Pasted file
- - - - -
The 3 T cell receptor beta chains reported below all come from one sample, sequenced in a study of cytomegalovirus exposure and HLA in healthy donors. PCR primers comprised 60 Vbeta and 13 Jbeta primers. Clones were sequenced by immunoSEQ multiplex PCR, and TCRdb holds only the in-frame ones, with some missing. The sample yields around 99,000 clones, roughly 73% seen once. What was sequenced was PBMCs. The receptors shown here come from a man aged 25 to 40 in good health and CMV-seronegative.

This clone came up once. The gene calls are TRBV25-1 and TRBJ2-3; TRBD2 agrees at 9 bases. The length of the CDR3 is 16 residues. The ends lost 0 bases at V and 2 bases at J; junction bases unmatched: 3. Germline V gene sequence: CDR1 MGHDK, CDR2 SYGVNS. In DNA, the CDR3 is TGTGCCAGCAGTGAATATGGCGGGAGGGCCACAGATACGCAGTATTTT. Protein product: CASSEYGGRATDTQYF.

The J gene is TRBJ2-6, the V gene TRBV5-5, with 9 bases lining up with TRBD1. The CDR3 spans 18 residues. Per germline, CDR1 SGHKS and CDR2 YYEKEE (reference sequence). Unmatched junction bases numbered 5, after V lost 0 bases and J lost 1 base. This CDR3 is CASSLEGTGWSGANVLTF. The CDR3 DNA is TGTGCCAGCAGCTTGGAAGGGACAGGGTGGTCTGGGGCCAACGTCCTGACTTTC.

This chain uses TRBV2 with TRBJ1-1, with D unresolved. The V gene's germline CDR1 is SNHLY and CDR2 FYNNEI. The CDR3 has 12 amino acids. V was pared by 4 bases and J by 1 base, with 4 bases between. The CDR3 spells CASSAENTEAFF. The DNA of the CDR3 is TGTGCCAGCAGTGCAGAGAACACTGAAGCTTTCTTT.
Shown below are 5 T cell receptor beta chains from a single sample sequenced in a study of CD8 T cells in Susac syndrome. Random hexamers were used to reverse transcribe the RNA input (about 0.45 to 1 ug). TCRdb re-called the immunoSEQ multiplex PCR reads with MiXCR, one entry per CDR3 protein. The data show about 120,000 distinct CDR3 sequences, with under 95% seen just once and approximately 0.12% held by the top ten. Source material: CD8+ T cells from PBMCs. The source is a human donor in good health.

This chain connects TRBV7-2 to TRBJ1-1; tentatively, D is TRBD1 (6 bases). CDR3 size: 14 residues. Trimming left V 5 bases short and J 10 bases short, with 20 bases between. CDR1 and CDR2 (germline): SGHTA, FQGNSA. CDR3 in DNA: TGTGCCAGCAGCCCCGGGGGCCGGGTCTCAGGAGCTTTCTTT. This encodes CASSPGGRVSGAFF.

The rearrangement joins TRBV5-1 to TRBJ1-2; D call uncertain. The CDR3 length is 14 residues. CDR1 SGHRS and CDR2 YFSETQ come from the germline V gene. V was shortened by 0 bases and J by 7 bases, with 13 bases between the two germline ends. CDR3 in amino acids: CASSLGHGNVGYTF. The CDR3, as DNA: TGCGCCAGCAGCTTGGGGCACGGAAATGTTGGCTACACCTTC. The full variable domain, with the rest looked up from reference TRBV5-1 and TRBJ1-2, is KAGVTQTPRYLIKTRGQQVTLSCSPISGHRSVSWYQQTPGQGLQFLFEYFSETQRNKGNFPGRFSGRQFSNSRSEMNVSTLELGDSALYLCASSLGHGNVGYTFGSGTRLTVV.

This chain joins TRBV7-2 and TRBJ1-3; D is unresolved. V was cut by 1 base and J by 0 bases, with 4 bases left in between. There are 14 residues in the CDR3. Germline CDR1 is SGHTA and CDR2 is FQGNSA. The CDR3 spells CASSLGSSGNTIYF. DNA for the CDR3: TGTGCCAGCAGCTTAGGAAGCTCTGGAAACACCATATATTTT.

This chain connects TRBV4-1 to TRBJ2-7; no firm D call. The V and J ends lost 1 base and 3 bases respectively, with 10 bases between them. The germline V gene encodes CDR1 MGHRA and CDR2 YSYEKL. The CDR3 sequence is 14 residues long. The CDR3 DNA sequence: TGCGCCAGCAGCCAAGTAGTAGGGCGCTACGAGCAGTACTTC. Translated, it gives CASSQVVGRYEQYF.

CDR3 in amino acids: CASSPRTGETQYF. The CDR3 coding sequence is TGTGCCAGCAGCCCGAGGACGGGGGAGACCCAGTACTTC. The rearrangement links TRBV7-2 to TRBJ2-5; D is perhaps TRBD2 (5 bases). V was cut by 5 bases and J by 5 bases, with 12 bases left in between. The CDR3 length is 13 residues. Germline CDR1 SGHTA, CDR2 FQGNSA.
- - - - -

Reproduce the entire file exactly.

The 3 T cell receptor beta chains reported below all come from one sample, sequenced in a study of cytomegalovirus exposure and HLA in healthy donors. PCR primers comprised 60 Vbeta and 13 Jbeta primers. Clones were sequenced by immunoSEQ multiplex PCR, and TCRdb holds only the in-frame ones, with some missing. The sample yields around 99,000 clones, roughly 73% seen once. What was sequenced was PBMCs. The receptors shown here come from a man aged 25 to 40 in good health and CMV-seronegative.

This clone came up once. The gene calls are TRBV25-1 and TRBJ2-3; TRBD2 agrees at 9 bases. The length of the CDR3 is 16 residues. The ends lost 0 bases at V and 2 bases at J; junction bases unmatched: 3. Germline V gene sequence: CDR1 MGHDK, CDR2 SYGVNS. In DNA, the CDR3 is TGTGCCAGCAGTGAATATGGCGGGAGGGCCACAGATACGCAGTATTTT. Protein product: CASSEYGGRATDTQYF.

The J gene is TRBJ2-6, the V gene TRBV5-5, with 9 bases lining up with TRBD1. The CDR3 spans 18 residues. Per germline, CDR1 SGHKS and CDR2 YYEKEE (reference sequence). Unmatched junction bases numbered 5, after V lost 0 bases and J lost 1 base. This CDR3 is CASSLEGTGWSGANVLTF. The CDR3 DNA is TGTGCCAGCAGCTTGGAAGGGACAGGGTGGTCTGGGGCCAACGTCCTGACTTTC.

This chain uses TRBV2 with TRBJ1-1, with D unresolved. The V gene's germline CDR1 is SNHLY and CDR2 FYNNEI. The CDR3 has 12 amino acids. V was pared by 4 bases and J by 1 base, with 4 bases between. The CDR3 spells CASSAENTEAFF. The DNA of the CDR3 is TGTGCCAGCAGTGCAGAGAACACTGAAGCTTTCTTT.
Shown below are 5 T cell receptor beta chains from a single sample sequenced in a study of CD8 T cells in Susac syndrome. Random hexamers were used to reverse transcribe the RNA input (about 0.45 to 1 ug). TCRdb re-called the immunoSEQ multiplex PCR reads with MiXCR, one entry per CDR3 protein. The data show about 120,000 distinct CDR3 sequences, with under 95% seen just once and approximately 0.12% held by the top ten. Source material: CD8+ T cells from PBMCs. The source is a human donor in good health.

This chain connects TRBV7-2 to TRBJ1-1; tentatively, D is TRBD1 (6 bases). CDR3 size: 14 residues. Trimming left V 5 bases short and J 10 bases short, with 20 bases between. CDR1 and CDR2 (germline): SGHTA, FQGNSA. CDR3 in DNA: TGTGCCAGCAGCCCCGGGGGCCGGGTCTCAGGAGCTTTCTTT. This encodes CASSPGGRVSGAFF.

The rearrangement joins TRBV5-1 to TRBJ1-2; D call uncertain. The CDR3 length is 14 residues. CDR1 SGHRS and CDR2 YFSETQ come from the germline V gene. V was shortened by 0 bases and J by 7 bases, with 13 bases between the two germline ends. CDR3 in amino acids: CASSLGHGNVGYTF. The CDR3, as DNA: TGCGCCAGCAGCTTGGGGCACGGAAATGTTGGCTACACCTTC. The full variable domain, with the rest looked up from reference TRBV5-1 and TRBJ1-2, is KAGVTQTPRYLIKTRGQQVTLSCSPISGHRSVSWYQQTPGQGLQFLFEYFSETQRNKGNFPGRFSGRQFSNSRSEMNVSTLELGDSALYLCASSLGHGNVGYTFGSGTRLTVV.

This chain joins TRBV7-2 and TRBJ1-3; D is unresolved. V was cut by 1 base and J by 0 bases, with 4 bases left in between. There are 14 residues in the CDR3. Germline CDR1 is SGHTA and CDR2 is FQGNSA. The CDR3 spells CASSLGSSGNTIYF. DNA for the CDR3: TGTGCCAGCAGCTTAGGAAGCTCTGGAAACACCATATATTTT.

This chain connects TRBV4-1 to TRBJ2-7; no firm D call. The V and J ends lost 1 base and 3 bases respectively, with 10 bases between them. The germline V gene encodes CDR1 MGHRA and CDR2 YSYEKL. The CDR3 sequence is 14 residues long. The CDR3 DNA sequence: TGCGCCAGCAGCCAAGTAGTAGGGCGCTACGAGCAGTACTTC. Translated, it gives CASSQVVGRYEQYF.

CDR3 in amino acids: CASSPRTGETQYF. The CDR3 coding sequence is TGTGCCAGCAGCCCGAGGACGGGGGAGACCCAGTACTTC. The rearrangement links TRBV7-2 to TRBJ2-5; D is perhaps TRBD2 (5 bases). V was cut by 5 bases and J by 5 bases, with 12 bases left in between. The CDR3 length is 13 residues. Germline CDR1 SGHTA, CDR2 FQGNSA.